Today the Bridegroom claims his bride, the Church, since Christ has washed her sins away in Jordan's waters; the Magi hasten with their gifts to the royal wedding; and the wedding guests rejoice, for Christ has changed water into wine, alleluia.
And Evening Prayer II:
Three mysteries mark this holy day: today the star leads the Magi to the infant Christ; today water is changed into wine for the wedding feast; today Christ wills to be baptized by John in the river Jordan to bring us salvation.
Last time I had checked, that "today" celebrated only the Epiphany: the visit of the Magi. How, then, did all these other events get involved?

For those who may be interested in an historical treatment of the subject, consult the Wikipedia entry for the feast of Epiphany, which contains a link to an article by an Eastern priest-monk, Nicholas Pokhilko. According to his article, Epiphany/Theophany focuses on the Lord's Baptism. Here the Father and the Holy Spirit manifest the Son to the nations as God Incarnate, which mystery unites and elucidates "most of the fundamental principles of faith."

On the day after the Epiphany, the LOH "Office of Readings" features an illuminative sermon of Saint Peter Chrysologus. It provides a key to the conflation of several mysteries in the feast of the Epiphany.
Note: While the Psalms comprise the bulk of the Divine Office, the Second Reading of the Office of Readings can be taken from numerous sources: a writing from or about the "saint of the day," a relevant passage from a Magisterial document, a homily, or elsewhere. Sometimes a single text is used over several consecutive days, and sometimes several different texts are used on consecutive days to illuminate a particular mystery from different angles.
Chrysologus wants to dispel any misunderstanding of "this great sacrament of his love." It is not clear to me what "sacrament" the preacher intends. Here I suggest the visible sign of the Godhead made known in the Body of Christ that is born of the Virgin. Crucified and raised for our redemption and sanctification, that sacred Body is the foundation of the seven sacraments.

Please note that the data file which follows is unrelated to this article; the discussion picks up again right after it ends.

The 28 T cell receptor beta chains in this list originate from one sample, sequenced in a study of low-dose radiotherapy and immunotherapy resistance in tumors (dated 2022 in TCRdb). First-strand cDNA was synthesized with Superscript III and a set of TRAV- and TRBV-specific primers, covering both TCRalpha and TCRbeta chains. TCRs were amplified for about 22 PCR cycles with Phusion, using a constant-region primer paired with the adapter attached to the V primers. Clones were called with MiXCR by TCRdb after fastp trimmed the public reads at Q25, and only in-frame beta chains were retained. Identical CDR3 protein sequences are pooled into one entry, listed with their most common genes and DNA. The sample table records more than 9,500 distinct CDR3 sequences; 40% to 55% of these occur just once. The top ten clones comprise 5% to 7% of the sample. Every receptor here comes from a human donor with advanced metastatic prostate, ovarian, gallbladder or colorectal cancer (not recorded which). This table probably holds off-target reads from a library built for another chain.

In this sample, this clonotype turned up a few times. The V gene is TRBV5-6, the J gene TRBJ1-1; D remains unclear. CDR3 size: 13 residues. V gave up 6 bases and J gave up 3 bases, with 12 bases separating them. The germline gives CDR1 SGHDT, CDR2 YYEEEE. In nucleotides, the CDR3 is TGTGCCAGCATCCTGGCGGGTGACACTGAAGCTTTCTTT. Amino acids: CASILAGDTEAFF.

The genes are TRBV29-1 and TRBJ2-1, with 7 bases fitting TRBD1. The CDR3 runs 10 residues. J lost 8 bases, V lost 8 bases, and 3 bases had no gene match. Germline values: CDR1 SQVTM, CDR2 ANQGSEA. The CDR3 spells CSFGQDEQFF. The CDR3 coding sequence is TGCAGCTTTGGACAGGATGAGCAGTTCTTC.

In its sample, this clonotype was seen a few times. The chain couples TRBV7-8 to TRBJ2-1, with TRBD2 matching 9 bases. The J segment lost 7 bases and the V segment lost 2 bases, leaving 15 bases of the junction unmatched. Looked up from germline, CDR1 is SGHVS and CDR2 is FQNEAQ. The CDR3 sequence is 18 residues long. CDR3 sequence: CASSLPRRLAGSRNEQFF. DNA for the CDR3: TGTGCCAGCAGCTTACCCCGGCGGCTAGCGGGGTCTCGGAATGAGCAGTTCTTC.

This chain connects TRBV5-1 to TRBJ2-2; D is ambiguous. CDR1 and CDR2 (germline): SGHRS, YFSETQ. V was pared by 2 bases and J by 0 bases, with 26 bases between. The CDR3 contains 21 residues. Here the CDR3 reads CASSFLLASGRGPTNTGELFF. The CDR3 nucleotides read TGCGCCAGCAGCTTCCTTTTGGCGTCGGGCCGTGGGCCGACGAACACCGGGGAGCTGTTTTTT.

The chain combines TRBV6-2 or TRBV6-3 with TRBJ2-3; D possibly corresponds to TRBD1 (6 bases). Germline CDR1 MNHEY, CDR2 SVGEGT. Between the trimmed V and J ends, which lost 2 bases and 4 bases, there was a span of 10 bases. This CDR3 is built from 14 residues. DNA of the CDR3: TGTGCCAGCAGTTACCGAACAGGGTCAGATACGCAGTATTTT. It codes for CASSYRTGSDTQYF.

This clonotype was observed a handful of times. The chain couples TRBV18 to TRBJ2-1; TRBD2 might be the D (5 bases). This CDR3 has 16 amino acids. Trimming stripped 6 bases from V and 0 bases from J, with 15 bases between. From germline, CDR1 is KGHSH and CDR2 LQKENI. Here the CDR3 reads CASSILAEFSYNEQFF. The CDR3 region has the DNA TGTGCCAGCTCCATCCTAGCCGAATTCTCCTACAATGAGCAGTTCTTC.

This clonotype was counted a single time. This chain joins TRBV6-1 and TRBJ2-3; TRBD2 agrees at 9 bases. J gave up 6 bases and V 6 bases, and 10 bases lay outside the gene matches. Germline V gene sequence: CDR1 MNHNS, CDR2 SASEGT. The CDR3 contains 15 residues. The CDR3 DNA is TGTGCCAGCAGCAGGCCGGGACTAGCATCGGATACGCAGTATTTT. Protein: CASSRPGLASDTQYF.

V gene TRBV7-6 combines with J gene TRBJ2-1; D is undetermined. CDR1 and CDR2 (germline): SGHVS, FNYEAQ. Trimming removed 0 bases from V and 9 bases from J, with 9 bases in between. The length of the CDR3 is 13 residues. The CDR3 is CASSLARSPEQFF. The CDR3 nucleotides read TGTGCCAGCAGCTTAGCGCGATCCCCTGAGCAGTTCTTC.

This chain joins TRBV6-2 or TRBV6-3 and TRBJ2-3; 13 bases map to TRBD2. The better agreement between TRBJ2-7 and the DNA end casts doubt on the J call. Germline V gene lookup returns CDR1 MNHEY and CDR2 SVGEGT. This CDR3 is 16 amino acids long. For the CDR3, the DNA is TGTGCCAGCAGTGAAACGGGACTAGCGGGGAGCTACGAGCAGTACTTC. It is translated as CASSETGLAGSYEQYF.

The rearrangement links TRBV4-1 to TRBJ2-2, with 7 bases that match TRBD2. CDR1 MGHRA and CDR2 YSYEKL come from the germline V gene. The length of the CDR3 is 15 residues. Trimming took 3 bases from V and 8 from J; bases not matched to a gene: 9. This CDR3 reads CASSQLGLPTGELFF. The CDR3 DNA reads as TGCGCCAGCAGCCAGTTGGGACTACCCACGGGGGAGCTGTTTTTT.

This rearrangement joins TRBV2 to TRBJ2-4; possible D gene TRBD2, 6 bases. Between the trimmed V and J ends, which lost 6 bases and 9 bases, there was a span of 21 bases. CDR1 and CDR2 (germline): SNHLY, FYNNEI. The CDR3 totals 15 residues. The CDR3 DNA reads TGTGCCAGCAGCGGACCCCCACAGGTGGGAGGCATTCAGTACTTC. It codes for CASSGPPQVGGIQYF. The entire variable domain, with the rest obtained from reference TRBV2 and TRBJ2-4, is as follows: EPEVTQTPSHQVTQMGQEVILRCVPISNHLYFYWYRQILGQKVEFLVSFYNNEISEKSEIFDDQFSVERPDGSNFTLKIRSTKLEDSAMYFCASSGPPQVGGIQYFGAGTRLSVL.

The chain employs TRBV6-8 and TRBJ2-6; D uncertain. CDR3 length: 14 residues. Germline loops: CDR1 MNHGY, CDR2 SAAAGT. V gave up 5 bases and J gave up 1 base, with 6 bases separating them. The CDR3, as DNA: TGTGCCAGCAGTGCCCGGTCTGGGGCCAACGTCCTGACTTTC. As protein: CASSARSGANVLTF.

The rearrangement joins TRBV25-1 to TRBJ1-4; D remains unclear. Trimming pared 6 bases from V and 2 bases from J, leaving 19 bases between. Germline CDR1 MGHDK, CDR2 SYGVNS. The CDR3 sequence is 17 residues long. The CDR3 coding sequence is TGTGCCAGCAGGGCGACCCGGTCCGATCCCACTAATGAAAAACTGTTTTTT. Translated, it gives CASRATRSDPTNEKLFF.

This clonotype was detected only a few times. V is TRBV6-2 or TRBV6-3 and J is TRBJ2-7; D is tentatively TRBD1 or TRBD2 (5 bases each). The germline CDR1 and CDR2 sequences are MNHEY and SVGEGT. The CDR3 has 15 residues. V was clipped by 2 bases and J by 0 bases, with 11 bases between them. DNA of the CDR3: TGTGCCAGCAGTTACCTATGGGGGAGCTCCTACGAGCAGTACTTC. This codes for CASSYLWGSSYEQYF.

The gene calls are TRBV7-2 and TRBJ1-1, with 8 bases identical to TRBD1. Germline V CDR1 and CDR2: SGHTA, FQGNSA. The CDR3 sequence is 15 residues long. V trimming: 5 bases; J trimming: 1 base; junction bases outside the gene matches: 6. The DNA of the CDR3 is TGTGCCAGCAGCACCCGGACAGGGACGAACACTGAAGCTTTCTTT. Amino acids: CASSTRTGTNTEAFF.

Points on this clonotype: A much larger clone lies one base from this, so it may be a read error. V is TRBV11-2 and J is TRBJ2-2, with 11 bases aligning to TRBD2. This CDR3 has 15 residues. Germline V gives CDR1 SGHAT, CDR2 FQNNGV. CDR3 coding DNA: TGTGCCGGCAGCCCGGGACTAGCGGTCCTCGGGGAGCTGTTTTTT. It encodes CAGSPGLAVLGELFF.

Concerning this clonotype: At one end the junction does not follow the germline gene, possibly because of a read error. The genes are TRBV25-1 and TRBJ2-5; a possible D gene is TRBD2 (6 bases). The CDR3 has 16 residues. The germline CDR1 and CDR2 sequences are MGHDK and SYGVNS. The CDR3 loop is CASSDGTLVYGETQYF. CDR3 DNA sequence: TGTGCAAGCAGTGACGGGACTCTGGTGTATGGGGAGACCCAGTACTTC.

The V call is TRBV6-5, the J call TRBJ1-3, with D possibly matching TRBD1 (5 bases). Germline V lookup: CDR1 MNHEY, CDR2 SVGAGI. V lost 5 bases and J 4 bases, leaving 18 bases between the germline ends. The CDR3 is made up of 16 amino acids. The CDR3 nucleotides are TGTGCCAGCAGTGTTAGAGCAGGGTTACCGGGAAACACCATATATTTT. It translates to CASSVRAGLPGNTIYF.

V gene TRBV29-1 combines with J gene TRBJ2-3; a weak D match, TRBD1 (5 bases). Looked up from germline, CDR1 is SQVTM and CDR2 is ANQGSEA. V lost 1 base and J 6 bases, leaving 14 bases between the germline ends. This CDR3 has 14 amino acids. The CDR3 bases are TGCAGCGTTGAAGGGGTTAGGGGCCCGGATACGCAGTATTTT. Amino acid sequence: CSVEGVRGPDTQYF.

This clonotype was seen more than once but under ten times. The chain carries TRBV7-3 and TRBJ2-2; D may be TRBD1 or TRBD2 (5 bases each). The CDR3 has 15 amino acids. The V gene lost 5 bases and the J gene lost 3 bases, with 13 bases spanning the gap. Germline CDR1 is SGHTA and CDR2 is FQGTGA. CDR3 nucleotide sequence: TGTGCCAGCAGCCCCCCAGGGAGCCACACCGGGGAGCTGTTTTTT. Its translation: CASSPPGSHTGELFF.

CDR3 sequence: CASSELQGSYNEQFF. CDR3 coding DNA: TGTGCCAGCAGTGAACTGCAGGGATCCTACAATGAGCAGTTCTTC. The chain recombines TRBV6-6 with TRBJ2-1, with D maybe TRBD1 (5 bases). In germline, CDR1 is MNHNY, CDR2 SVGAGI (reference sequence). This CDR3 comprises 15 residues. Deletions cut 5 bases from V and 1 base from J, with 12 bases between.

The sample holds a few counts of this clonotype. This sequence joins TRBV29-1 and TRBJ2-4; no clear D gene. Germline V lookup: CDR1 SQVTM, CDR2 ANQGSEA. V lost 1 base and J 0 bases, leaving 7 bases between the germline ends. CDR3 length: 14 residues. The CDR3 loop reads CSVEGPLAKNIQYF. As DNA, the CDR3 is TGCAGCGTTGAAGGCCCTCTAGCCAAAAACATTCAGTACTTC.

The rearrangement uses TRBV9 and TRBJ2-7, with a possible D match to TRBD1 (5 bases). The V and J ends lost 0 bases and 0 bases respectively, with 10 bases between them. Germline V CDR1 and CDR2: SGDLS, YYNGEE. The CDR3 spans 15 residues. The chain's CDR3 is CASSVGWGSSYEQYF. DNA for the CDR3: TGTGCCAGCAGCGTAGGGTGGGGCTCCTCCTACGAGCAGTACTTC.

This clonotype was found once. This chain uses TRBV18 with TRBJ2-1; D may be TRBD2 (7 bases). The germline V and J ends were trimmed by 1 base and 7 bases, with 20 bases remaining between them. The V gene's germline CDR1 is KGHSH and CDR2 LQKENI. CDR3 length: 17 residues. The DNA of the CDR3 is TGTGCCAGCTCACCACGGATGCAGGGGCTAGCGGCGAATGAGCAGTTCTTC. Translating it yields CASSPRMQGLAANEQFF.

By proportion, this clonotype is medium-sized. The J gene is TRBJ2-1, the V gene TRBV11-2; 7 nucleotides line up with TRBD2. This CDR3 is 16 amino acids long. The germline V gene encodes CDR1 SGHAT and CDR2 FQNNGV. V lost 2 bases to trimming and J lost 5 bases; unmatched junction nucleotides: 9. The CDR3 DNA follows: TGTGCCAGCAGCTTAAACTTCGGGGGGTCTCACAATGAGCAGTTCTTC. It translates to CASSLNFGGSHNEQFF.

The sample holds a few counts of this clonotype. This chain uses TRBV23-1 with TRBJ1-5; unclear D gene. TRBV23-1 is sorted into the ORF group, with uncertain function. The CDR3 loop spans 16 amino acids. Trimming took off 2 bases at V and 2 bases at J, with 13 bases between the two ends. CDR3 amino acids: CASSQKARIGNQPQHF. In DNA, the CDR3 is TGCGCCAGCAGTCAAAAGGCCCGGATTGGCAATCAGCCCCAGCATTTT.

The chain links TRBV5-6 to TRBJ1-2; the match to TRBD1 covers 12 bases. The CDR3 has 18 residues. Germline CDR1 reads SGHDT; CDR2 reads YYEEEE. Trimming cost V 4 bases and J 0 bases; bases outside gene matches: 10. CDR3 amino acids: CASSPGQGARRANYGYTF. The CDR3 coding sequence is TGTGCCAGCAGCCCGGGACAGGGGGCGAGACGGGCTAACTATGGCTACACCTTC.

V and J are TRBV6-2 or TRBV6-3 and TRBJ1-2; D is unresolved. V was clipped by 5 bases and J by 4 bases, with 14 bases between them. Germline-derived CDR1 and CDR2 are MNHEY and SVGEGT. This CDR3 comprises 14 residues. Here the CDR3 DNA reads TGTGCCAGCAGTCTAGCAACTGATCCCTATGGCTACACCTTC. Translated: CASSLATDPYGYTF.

"Today" features the Magi's discovery of the long-awaited One whose coming was foretold by the star. The three gifts of the wise men, offered in faith, attest to Jesus' identity as God, king, and corpse that death would not conquer.

"Today" also marks the coming of Him whom servant and best man John foretold as the "Lamb of God," whom the Father's voice declared "my beloved Son."

Chrysologus deftly contrasts type and antitype (foreshadowing and fulfillment) using two images from the primeval deluge: the dove and the olive branch (cf. Gen 8:8-12). Noah sent the dove three times to reconnoiter the earth for signs of dry land. The second dispatch proved successful, as the  dove returned with the branch in its beak. In the Christian mystery, the Holy Spirit alighted upon Jesus to declare a definitive end to "the world's shipwreck," heretofore under the thumb of sin and death. The fruit of the olive tree, once used to anoint kings, prophets, and priests, now anoints Jesus with "the oil of gladness" (Ps 45:7). The citation of this Psalm is not insignificant: Psalm 45 is considered the wedding song of Solomon, a figure who, in his own right, bears broad overtones of messianic "abundance."

Finally, "Today" commemorates Christ's miraculous transformation of water into wine at Cana. Saint John records this event as the first of Jesus' "signs"--external manifestations of His glory as God for human benefit. As a sign, it points to the later and greater reality of Jesus' institution of the Eucharist, which occurs in two moments: Holy Thursday and Good Friday. The reader may not readily recognize how Chrysologus connects the Eucharist to Psalm 23:5, translated thus from the Vulgate: "How excellent is my chalice, warming my spirit." Most readers simply know this as, "My cup runneth over."